Wednesday, September 21, 2011

The Golden Eagle - Apex Predator

The golden eagle is the largest bird of prey in North America, and with a range that includes most of the northern hemisphere, the most widespread eagle on earth.
Photo: Jason Hickey
With a wingspan of over seven feet and weighing up to 15lbs, an adult golden eagle will not be mistaken for a smaller hawk or falcon. Golden eagles live in areas of open country such as desert and sparse forests. They usually build a nest of sticks on a cliff ledge or occasionally in a tree. This nest will be the home for a mated pair of golden eagles for life and they will enlarge and repair the nest as necessary.

The vast majority of the golden eagle’s diet consists of small to medium-sized mammals such as hares, marmots and young deer. Other major food sources include birds such as pheasants, grouse, falcons and hawks, as well as any available carrion.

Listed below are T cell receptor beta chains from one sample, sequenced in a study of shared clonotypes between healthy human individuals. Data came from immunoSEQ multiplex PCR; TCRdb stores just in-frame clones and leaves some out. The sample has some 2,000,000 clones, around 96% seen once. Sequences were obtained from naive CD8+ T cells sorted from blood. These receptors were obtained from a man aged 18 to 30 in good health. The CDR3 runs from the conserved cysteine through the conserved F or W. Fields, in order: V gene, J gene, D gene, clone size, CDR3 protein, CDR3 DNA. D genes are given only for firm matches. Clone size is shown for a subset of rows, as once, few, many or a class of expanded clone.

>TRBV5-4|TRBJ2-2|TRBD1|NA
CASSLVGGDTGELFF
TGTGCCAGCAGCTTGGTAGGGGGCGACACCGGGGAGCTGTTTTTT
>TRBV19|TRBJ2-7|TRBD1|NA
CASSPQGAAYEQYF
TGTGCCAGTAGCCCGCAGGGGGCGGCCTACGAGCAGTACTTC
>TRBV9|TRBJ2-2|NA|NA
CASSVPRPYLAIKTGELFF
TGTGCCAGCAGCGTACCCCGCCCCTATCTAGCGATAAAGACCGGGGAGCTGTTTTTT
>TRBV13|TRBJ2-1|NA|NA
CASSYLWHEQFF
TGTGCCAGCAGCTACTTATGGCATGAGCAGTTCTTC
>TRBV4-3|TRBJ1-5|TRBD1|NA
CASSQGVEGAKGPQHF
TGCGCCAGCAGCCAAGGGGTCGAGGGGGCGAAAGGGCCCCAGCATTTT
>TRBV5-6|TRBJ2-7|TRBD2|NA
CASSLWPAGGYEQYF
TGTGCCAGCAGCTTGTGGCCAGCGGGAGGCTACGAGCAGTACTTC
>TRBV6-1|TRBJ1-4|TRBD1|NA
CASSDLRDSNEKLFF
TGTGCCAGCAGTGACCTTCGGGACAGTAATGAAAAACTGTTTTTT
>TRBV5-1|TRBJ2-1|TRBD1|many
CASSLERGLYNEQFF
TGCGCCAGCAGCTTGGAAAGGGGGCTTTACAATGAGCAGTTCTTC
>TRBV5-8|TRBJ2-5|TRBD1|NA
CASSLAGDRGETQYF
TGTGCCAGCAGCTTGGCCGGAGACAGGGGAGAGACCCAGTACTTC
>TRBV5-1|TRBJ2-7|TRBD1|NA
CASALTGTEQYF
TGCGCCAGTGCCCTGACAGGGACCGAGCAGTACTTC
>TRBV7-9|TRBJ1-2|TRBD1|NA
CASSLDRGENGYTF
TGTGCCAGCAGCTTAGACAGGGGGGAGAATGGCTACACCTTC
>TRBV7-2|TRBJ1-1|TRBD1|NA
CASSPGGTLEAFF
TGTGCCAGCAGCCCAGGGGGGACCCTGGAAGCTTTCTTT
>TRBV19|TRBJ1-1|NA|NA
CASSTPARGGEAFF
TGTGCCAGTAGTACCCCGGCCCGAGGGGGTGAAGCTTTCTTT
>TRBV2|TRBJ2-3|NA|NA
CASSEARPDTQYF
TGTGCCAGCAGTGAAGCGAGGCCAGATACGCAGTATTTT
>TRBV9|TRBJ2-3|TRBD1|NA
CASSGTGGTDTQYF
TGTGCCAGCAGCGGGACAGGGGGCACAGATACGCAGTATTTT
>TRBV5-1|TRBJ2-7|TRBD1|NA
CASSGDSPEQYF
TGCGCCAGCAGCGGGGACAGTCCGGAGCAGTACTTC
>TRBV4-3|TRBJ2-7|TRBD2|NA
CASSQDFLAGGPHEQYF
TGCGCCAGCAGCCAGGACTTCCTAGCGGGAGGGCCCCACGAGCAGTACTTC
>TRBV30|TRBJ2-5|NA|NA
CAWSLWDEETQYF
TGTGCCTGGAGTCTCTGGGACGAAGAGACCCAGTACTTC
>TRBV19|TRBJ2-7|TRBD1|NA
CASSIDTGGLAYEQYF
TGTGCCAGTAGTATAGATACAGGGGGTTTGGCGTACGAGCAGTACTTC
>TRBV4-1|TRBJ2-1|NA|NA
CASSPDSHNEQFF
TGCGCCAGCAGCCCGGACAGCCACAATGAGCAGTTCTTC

Due to their massive size, healthy adult golden eagles have no natural predators of their own. They have been known to get mobbed by groups of smaller hawks and falcons when they invade a nesting area though. A healthy golden eagle can live for 30 years in the wild.
By far the greatest threat to golden eagles comes from habitat loss. Once thriving golden eagle populations in Europe are now severely restricted, and though still common in much of North America and Asia, populations continue to decline in areas with an increasing human presence.

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